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"The pressure for consolidation begins when residents begin to recognize a problem with the current municipal structure, either because of rising taxes, lowering quality of services, or growing environmental problems."

Home Rule

Op-ed: On consolidation, N.J. can take cue from N.Y.

Star LedgerThis opinion-editorial article originally appeared in The Star-Ledger.


New York Gov. Andrew Cuomo dedicated more than four minutes of his 2014 State of the State speech last week to discuss what needs to be done to finally control the ever-increasing property taxes across his state: government consolidation.

In his speech, Cuomo recognized there is no sensible way for New York to control property taxes when it must deal with 10,500 local government entities taxing — and often overtaxing — property owners.
“The state must address the proliferation and expense of local governments,” he said. “We must tackle a major structural problem.”

In 2009, when Cuomo was his state’s attorney general, he drafted the “Citizen Empowerment Act,” which gives residents and local officials the power to study consolidation and dissolution of local governments.

He supported the law with a user-friendly website and a guidebook. The state guaranteed up to $25,000 in immediate financial assistance when citizens petition and an additional $75,000 for reorganization planning and implementation.

Since that time, Cuomo noted that only two consolidations have taken place, which he finds unacceptable. “Time to stop making excuses and start making progress,” he said.

In an effort to further encourage consolidation, Cuomo is sweetening the financial incentives with up to $1 million for entities that consolidate, as well as supporting a newly created Financial Restructuring Board.

It is amazing that New Jersey is much further along in consolidation than New York — despite little financial support.

But what New Jersey does have is its 2007 Local Option Municipal Consolidation Law. And it is working.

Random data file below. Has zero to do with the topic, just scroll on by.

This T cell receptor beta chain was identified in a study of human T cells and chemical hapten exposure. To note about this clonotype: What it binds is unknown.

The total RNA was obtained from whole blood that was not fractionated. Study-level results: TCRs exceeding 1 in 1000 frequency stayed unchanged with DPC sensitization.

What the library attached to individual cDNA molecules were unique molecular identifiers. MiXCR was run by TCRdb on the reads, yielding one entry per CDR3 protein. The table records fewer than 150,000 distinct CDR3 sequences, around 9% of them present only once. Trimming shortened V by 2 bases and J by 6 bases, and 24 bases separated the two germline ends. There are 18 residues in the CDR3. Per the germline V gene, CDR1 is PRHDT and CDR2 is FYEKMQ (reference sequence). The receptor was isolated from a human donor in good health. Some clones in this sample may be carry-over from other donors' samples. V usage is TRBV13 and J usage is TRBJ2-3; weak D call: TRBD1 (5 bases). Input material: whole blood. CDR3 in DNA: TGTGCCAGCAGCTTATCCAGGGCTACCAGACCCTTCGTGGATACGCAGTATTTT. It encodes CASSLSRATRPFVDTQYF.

At the beginning of 2013, New Jersey saw its first successful municipal merger under this law, saving the combined towns of Princeton Borough and Princeton Township more than $3 million a year.

The consolidated Princeton has better municipal services, with a stronger police force, by pooling resources, expanding programs that work and reducing redundancy. We were pleased to see Gov. Chris Christie speak about the successful Prince­ton merger in his State of the State address on Tuesday.

Residents in Scotch Plains and Fanwood have also used the law to submit petitions and form a Consolidation Study Commission in 2012. But without financial assistance from the state to fund a consolidation study, a three-year, citizen-driven effort could come to an end.

There are residents from many other towns across New Jersey who have contacted Courage to Connect New Jersey — which encourages municipal consolidations — to learn more about the law and its benefits. They are intrigued with the possibility of less local government, and the potential permanent savings from merging police departments, public works departments and other municipal components that have caused taxes to become unbearable for many.

New Jersey is plagued with the same onerous property taxes that New York is.

But Cuomo is determined to help New Yorkers consolidate local government to save money.

It is time for New Jersey to do the same, investing in consolidation studies and local efforts to streamline government.

It is our hope Christie will ask for financial incentives dedicated to promote and support municipal consolidation in his budget address next month.

Yes, the state budget is always tight. But, as Cuomo understands, a small investment at the beginning of the road could ultimately lead to huge savings, easing New Jersey’s chronic property tax problems.
Gina Genovese is executive director of Courage to Connect N.J., and a former mayor of Long Hill. 




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